No titles.

ShortNotesShort Notes / insights and encouragements

If the public or the movers and shifters in society are given enough time and exposure to certain textiles, colours or ideas they soon become the latest trend.

Who are you? What do you do?

The question sometimes raises an uncomfortable issue.

If you are looking after a church you may well say that you are a pastor, overseer, or elder. The same goes for the evangelist. There is no clumsiness. There is something about the prophetic that doesn’t seem to allow for anything other than anonymity.

Prophetic people often have a difficulty about what to call themselves, especially seeing as the entire church is called to be a prophetic community (Joel 2) in which God is revealing His will, providence and sovereignty.

If you call yourself a prophet now, what are you going to call yourself when God increases the call and opportunity in your life? A super-prophet?

It can be difficult – but the issue is that titles are sometimes more important to us than they should be. I think the difficulty here is about our endorsement of titles against functions. What we do as opposed to what we want to be called.

The latter is unimportant but sadly many find their self esteem in it. I know a number of people who are desperate (and I mean desperate!) to be known not for having an apostolic or prophetic ministry, but with the title of Apostle or Prophet.

Kindness forbids me from mentioning their names here!

In some of the church today people are often referred to by their office as a title, Evangelist Denton, Prophet Stodgegrass, Pastor Philips. This is not a biblical norm, but it is what we do.

It is like the Pharisee’s with their long flowing robes and prayer shawls, standing and praying aloud for others to hear in the public market place.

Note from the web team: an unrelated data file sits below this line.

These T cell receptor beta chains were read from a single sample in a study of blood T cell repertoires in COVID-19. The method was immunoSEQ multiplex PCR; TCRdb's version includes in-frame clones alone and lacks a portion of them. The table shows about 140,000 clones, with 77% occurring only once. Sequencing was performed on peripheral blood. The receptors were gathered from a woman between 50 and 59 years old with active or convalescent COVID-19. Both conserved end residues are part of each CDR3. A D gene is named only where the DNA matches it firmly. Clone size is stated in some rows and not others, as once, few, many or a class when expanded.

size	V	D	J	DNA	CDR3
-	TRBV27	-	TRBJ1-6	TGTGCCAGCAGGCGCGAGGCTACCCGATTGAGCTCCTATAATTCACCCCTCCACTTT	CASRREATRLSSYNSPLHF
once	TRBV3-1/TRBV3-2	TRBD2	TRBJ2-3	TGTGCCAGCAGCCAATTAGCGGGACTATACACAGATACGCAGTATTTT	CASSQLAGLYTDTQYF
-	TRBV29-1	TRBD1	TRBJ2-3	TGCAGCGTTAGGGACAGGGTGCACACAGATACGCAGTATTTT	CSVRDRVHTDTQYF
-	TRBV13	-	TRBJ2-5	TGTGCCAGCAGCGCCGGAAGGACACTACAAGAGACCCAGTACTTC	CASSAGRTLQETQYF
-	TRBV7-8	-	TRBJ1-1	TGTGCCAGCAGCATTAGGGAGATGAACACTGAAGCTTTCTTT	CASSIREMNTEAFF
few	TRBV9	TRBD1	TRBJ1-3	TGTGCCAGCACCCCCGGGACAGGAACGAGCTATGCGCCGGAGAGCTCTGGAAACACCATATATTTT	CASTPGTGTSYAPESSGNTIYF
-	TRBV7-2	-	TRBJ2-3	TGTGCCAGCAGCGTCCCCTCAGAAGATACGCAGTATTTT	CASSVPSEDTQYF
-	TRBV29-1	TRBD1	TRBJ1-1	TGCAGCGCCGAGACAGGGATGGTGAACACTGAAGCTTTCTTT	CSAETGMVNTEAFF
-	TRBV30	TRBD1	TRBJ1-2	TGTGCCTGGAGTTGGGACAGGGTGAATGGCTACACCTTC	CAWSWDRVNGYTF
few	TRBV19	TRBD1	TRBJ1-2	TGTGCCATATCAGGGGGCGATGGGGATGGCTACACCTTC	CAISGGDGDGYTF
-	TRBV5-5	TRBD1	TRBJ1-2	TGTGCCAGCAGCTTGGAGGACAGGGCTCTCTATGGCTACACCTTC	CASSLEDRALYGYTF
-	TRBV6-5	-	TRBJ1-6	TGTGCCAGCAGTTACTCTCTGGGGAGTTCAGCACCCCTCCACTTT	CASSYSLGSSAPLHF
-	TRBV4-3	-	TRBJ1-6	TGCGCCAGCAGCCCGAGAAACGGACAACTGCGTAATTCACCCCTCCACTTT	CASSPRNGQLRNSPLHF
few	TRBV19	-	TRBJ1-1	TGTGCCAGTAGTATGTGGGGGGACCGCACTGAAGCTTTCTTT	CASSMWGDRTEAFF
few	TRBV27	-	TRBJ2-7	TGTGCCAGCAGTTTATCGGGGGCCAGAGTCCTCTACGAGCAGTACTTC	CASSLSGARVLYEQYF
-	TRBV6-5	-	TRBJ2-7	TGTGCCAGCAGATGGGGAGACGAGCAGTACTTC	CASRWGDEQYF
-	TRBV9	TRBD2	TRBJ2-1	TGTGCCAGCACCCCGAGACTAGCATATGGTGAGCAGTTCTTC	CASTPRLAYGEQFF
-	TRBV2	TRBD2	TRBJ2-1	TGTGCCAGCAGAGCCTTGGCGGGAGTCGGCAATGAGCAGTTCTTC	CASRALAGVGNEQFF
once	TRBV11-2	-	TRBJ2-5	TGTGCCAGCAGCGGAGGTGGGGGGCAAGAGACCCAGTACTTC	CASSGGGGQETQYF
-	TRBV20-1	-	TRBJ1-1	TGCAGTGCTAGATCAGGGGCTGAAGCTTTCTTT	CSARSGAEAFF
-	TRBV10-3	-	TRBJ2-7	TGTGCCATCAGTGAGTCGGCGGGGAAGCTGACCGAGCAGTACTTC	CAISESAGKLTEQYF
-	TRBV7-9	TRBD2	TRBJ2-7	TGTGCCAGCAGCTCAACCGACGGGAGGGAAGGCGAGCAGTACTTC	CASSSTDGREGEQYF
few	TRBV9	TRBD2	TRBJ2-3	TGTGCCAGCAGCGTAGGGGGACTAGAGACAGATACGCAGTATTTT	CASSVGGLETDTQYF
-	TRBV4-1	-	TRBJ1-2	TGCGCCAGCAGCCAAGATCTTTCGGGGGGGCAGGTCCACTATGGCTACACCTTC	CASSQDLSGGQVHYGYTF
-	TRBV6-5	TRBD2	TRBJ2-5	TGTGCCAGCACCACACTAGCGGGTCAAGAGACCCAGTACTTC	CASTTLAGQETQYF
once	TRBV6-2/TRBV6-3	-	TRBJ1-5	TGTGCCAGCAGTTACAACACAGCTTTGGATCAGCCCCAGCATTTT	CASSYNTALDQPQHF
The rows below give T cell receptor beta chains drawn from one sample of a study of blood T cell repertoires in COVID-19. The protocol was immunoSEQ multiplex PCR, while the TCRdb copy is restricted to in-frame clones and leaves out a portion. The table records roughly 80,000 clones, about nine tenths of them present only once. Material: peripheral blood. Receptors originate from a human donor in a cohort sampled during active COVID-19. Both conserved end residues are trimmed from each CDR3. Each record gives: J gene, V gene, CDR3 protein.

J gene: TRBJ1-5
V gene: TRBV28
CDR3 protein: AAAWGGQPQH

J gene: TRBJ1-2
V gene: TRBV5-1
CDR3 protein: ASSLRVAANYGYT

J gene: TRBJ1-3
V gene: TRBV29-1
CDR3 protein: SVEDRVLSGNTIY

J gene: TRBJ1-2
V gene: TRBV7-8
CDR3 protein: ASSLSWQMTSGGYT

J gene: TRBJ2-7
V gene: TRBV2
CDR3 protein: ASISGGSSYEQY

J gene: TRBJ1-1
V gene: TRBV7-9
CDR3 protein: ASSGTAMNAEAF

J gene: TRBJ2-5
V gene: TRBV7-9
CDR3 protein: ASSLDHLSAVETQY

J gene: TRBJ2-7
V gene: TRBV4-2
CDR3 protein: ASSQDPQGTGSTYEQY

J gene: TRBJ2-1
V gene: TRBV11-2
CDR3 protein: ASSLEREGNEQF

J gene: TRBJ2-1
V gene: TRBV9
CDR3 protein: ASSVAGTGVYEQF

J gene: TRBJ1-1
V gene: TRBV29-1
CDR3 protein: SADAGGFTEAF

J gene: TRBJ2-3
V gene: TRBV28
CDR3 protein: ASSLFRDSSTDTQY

We hear of Philip the evangelist, John the Beloved, John the Baptist. What they do is is not governed by title. There are many who have the title of Pastor who simply don’t have a pastoral heart. Many Reverend’s that are not reverend!

Paul is referred to as the Apostle Paul, but if we are to be fair to biblical exegesis, that is a title referring to his ministry. Paul’s letters start with ‘Paul, an apostle by the will of God…’

Paul recognises in his teaching the great responsibility that lays with him as an apostle but never refers to the rest of the apostolic team by title, only as a function. He recognises that he was the least of the apostles, but doesn’t say that he was less than apostle Peter or apostle Bartholemew.

Whether it is Pastor, evangelist prophet, elder or deacon, all are all functions and not titles. We are together in the kingdom with different jobs to do and mutual respect for each other. If we are consistent we have to be equitable and give everyone their due recognition – Cleaner Bill, Musician Dave, Administrator Debbie, Alpha Leader Cedric… it really doesn’t make sense!

Instead of getting caught up with a quest for profile, recognition and title lets give ourselves to being as Paul Cain says, ‘a nameless, faceless generation’, people who are prepared to serve God without title or privilege.

Honour where is honour is due, but not titles, that is the world’s way of finding value and esteem.

In reference to the prophetic ministry, what do we call ourselves when people ask what we do in the church?

After a lot of thought I have found an answer that suits me and it is that my role or function is to restore hope in the heart of the believer. The prophetic does that wonderfully…

Don’t let what you do be the thing that defines you. If you love Jesus Christ as Lord and Saviour of your life, then don’t degrade yourself pursuing a title that gets the approval of men. It’s not what you do. It’s whose you are.

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